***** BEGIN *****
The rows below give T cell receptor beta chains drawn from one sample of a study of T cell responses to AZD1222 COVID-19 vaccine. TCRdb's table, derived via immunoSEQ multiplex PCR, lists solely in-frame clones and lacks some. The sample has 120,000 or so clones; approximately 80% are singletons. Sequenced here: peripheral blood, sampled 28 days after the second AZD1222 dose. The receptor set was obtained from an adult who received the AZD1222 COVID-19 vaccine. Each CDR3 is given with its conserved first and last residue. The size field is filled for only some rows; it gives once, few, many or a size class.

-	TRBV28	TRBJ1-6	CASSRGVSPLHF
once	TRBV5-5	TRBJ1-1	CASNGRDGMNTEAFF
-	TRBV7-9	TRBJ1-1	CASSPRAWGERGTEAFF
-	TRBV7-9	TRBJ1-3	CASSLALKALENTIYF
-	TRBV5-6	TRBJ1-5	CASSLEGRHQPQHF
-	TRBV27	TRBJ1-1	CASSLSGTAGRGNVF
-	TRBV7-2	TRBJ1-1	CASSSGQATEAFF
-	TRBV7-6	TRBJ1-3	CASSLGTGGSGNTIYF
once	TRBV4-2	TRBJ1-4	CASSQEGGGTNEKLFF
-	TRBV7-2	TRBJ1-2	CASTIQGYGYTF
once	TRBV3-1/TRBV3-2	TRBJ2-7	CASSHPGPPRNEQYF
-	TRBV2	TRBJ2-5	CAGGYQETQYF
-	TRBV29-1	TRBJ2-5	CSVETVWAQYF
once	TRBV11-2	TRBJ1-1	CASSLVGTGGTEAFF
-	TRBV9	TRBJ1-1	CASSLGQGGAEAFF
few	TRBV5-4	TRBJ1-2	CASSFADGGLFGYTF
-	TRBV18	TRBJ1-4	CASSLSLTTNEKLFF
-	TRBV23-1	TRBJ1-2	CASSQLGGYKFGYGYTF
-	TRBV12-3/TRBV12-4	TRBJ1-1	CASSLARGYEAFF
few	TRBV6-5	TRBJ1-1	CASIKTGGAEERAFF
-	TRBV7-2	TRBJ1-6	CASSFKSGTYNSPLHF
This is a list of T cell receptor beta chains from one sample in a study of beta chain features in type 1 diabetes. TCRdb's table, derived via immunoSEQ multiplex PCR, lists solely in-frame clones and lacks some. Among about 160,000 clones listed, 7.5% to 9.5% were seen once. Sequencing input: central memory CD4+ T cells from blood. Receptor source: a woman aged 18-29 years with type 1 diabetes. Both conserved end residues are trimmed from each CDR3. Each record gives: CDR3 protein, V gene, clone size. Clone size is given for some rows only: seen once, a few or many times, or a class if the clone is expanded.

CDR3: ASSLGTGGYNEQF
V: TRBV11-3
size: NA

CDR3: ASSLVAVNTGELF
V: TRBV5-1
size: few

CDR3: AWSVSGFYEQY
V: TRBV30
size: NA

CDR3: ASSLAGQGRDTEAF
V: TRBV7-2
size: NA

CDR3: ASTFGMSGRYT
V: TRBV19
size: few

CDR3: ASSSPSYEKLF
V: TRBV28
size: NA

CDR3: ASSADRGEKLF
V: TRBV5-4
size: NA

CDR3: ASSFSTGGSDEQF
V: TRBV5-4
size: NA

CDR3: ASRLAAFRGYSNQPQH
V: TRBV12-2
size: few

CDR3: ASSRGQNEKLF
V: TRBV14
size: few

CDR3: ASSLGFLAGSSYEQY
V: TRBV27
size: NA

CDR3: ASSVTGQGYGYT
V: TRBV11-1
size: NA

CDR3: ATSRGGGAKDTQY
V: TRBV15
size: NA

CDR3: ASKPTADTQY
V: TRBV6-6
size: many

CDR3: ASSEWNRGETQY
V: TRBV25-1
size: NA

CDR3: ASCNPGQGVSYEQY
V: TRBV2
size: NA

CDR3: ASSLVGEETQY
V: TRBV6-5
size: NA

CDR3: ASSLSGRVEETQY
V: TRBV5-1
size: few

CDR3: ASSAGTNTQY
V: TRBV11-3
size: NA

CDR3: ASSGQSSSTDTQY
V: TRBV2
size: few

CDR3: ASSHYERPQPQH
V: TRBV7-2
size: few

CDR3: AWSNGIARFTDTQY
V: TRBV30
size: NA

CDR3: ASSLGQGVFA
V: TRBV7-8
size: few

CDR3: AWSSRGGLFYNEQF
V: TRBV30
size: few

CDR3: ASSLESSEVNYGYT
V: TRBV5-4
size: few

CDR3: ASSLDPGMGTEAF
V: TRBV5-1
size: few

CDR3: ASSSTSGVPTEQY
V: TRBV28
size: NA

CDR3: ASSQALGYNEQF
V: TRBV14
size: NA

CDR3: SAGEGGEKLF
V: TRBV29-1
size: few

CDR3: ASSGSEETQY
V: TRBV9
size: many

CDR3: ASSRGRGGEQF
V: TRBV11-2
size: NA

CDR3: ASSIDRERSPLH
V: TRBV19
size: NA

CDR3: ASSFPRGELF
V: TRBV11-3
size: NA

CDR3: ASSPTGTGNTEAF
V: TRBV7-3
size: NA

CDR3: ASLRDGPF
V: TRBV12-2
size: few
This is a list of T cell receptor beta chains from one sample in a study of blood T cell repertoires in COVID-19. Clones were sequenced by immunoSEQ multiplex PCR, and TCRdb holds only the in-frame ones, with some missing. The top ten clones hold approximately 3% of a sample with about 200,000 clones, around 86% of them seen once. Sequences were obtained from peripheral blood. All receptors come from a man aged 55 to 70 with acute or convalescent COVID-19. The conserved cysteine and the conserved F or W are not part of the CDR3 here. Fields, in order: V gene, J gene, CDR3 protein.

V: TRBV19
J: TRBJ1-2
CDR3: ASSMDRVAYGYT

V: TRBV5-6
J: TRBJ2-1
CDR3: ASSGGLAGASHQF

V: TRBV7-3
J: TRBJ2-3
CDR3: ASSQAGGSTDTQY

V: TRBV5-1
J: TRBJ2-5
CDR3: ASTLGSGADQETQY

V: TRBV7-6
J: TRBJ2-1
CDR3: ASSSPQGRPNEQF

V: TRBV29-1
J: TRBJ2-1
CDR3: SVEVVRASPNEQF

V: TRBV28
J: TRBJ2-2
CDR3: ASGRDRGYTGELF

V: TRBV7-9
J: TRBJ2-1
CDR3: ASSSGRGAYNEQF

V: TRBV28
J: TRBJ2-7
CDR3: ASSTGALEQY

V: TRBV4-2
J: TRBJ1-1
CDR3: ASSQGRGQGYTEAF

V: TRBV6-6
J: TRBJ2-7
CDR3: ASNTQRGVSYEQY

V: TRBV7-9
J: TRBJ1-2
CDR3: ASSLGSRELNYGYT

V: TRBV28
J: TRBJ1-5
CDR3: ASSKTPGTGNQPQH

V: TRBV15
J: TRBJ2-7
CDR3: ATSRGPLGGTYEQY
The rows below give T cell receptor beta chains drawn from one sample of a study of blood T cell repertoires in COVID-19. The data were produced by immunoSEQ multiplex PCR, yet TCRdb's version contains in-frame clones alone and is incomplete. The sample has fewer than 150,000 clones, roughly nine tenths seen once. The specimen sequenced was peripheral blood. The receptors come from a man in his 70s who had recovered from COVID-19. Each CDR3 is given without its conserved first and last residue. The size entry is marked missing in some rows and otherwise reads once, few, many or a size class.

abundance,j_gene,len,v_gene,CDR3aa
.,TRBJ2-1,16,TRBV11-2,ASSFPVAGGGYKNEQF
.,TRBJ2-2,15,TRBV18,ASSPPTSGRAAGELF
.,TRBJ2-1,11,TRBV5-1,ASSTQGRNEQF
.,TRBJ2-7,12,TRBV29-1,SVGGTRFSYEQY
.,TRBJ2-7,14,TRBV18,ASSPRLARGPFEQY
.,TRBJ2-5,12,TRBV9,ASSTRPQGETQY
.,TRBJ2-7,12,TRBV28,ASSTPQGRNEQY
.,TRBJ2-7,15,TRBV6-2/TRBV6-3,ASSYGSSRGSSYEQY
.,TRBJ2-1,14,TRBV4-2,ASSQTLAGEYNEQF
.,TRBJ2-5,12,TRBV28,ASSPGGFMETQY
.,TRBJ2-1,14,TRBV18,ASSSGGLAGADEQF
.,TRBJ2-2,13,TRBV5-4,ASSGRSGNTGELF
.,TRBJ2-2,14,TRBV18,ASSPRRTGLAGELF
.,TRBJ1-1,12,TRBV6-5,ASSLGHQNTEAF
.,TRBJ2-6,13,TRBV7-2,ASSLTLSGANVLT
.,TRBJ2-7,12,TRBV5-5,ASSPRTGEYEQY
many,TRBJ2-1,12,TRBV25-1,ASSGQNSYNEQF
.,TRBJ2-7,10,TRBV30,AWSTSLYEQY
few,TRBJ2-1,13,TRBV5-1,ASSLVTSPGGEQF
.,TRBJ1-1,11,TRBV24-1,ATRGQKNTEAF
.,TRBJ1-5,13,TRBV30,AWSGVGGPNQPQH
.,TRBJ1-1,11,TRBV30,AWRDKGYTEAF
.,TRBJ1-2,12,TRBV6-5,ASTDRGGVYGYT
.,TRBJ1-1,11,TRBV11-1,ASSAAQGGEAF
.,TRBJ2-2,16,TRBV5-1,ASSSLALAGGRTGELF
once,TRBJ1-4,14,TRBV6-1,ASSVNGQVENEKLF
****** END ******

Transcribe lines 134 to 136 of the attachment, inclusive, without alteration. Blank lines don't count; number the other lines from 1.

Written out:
J: TRBJ2-1
CDR3: ASSGGLAGASHQF

V: TRBV7-3